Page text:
Proponents of yoga argue that it has a multiplicity of techniques to counter that cause and, unlike drug therapy, attack the cause, not just the symptoms. It offers, they say, a holistic approach to health and fitness. Many professional athletes, looking for the edge have turned to yoga as a supplementary form of training. They have found that yoga aids their state of mental and physical relaxation between training sessions, and their crucial build-up to big meets, where a competition is usually won or lost in the mind.
Perhaps one of yoga’s major attractions is that it combines physical and mental exercise. It is excellent for posture and flexibility, both key physical elements for most sports-people, and in some respects, there are strength benefits to be gained. Yoga teachers say that the approach of yoga therapy is one of the most effective ways of achieving the mental edge that athletes seek.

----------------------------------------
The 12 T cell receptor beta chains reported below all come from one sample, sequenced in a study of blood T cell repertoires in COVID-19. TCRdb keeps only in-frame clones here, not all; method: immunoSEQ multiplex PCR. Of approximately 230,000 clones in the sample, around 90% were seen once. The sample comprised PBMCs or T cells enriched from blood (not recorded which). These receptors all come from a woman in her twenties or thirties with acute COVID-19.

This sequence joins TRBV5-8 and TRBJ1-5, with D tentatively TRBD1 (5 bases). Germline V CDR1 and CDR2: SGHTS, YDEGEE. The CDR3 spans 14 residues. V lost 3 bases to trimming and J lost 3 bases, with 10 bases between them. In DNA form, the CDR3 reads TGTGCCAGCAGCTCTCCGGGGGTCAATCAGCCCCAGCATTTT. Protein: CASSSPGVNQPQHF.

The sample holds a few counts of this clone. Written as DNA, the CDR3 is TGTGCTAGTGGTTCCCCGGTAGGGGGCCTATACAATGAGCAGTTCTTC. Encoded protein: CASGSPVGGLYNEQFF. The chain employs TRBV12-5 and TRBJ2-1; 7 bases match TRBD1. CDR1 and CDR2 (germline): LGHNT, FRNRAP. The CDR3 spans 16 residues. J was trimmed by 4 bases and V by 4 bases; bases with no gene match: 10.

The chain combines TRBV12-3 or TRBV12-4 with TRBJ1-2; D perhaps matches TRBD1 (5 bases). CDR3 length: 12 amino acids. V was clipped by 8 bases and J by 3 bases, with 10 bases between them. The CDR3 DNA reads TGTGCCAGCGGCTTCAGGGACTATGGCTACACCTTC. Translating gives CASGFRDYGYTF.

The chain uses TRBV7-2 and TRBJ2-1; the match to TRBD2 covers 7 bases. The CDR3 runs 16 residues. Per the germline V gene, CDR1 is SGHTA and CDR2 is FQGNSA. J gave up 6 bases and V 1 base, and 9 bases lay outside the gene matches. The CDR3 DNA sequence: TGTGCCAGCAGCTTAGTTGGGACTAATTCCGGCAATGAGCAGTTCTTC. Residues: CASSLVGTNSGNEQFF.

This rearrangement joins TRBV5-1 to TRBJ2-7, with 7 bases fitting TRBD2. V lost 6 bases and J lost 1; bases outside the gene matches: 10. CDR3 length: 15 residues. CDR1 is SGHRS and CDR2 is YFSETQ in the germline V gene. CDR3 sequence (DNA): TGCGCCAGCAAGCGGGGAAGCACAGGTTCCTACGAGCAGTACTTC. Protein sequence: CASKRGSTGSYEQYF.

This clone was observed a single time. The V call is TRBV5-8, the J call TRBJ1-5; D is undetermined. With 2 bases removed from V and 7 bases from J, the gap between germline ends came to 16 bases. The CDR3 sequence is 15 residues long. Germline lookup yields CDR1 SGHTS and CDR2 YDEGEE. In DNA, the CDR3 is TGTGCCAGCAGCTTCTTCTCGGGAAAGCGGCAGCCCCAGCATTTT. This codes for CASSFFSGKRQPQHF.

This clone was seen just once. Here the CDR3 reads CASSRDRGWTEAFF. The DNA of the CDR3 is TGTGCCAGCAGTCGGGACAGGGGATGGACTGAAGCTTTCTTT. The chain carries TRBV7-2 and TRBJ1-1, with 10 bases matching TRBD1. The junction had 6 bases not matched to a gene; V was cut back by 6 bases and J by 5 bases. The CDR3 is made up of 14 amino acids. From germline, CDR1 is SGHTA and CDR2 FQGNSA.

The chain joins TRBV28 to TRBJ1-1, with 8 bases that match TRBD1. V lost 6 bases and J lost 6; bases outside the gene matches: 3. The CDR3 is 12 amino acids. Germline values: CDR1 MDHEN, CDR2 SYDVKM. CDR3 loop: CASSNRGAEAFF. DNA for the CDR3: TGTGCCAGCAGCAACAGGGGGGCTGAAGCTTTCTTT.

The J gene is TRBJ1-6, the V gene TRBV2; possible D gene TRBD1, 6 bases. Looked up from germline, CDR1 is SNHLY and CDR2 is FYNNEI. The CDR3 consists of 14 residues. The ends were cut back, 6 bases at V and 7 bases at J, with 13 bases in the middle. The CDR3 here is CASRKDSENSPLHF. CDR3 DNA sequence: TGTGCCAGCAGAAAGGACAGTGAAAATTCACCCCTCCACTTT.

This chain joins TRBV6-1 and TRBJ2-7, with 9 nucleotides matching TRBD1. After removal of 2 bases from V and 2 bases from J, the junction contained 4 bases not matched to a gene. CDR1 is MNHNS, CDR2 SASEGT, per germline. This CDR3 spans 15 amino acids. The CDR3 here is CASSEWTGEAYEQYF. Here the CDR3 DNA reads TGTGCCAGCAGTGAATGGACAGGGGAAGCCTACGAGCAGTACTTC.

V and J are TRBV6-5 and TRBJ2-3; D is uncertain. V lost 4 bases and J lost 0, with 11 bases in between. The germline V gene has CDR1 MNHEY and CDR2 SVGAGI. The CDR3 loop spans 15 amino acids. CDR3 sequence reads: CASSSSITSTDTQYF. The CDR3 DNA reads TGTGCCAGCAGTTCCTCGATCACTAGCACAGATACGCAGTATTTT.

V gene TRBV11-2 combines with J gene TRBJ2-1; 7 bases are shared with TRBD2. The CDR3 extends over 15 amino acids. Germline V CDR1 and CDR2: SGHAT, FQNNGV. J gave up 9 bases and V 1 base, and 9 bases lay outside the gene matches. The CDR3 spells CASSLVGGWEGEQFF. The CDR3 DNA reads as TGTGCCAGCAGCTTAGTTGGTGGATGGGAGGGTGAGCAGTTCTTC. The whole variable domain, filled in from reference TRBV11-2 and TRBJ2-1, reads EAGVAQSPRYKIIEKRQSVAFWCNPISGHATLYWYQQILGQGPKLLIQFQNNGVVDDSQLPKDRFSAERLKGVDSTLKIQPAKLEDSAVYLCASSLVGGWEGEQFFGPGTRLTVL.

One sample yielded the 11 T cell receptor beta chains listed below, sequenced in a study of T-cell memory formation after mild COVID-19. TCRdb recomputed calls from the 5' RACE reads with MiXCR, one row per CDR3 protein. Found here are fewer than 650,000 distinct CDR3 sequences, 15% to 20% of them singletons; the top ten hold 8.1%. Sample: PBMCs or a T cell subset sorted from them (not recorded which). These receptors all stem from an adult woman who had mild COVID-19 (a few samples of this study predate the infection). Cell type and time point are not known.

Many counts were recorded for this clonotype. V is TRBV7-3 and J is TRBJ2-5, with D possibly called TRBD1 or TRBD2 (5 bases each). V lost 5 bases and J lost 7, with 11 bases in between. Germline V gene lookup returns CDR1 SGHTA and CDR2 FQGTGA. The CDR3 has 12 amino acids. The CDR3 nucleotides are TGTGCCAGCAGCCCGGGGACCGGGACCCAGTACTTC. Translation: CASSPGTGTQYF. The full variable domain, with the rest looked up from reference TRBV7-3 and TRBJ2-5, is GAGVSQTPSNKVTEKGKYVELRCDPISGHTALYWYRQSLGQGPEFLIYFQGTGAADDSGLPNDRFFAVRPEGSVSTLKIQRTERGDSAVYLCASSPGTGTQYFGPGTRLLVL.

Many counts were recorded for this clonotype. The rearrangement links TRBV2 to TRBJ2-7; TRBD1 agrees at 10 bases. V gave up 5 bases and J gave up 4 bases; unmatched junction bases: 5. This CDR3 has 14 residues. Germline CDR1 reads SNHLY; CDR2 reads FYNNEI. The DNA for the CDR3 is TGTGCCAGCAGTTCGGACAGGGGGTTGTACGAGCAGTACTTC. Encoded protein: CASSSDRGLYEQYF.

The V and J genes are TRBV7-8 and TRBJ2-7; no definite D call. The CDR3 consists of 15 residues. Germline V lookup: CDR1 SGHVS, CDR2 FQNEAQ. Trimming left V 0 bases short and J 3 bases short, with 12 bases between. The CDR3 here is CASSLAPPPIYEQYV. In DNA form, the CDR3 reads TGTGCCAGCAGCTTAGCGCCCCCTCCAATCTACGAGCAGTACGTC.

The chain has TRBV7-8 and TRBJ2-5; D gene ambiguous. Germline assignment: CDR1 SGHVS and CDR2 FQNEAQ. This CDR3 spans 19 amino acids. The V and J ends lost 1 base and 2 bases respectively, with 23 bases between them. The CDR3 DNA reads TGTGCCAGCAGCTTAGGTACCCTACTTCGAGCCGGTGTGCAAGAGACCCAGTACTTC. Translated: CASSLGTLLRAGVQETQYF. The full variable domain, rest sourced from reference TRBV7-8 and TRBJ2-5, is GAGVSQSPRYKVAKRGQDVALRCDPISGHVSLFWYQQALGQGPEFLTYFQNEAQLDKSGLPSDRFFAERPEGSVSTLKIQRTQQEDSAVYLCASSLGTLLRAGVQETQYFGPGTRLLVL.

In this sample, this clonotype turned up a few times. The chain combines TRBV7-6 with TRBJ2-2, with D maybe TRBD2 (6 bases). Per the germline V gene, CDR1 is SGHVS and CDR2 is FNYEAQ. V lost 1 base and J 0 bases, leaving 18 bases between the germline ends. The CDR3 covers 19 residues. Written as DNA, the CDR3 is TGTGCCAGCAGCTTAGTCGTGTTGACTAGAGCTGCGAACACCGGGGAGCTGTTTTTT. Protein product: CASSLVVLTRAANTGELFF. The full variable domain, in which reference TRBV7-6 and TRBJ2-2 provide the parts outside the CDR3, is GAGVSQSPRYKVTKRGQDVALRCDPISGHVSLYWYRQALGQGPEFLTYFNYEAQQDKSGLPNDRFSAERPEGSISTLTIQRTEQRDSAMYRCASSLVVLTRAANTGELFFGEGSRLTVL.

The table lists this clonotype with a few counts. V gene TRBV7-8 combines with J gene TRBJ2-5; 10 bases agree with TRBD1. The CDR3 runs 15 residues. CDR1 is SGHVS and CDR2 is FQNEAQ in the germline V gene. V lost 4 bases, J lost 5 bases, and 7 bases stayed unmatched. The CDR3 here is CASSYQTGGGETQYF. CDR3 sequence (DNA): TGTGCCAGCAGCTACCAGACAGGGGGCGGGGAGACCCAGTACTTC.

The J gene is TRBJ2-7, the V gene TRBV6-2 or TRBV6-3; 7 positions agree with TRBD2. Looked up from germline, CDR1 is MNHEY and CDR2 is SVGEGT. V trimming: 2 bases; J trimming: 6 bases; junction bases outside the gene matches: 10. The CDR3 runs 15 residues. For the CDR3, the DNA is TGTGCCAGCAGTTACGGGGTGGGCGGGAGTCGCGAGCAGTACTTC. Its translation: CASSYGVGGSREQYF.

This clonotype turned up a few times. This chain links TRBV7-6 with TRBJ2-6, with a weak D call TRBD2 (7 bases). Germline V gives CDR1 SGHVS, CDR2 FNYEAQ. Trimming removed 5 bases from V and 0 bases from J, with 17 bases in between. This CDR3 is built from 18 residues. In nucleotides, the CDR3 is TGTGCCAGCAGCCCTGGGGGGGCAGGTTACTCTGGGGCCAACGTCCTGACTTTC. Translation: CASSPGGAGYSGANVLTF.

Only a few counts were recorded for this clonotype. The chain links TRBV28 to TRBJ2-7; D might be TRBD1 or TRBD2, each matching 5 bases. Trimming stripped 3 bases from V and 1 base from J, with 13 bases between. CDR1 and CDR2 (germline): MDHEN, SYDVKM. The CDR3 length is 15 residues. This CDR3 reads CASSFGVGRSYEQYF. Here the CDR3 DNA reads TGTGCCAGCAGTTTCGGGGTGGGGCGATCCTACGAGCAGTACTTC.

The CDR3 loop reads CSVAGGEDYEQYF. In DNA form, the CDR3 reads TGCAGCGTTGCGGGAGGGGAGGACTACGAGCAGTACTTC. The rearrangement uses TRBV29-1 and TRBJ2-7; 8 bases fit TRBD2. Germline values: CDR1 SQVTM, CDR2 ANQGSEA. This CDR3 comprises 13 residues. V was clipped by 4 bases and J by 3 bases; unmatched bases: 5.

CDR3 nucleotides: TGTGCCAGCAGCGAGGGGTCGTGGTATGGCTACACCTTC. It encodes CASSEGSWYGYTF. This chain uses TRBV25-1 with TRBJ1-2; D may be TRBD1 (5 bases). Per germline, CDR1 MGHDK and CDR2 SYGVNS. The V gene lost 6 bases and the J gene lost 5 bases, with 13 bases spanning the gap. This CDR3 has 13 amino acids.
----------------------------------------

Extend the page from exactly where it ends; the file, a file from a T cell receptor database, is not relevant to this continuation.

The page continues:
Marian Fenlon, one of Brisbane’s leading yoga teachers of the past 20 years, is the author of two books on the subject and has had thousands of yoga pupils. Many of them have, in turn, become teachers. Believe it or not, she has even taught yoga to footballers. Many years ago, she took Brisbane Souths rugby league team for an eight-week course and, amazingly, it was well-received. She says there are eight components to yoga therapy – attitudes, disciplines, posture and flexibility, breathing, sensory awareness, concentration, contemplation and meditation. Yoga can play a substantial supporting role to modern medicine, and complement other fitness and exercise programs. While there is no great component of aerobic fitness in yoga therapy, it complements aerobic exercise because of breathing techniques that can be learned. So there are advantages for even the most demanding of aerobic sports – swimming, cycling and running. There are numerous documented cases of yoga relieving or curing serious illnesses – such as Parkinson’s disease, multiple sclerosis, heart disease, and respiratory illnesses like asthma and emphysema.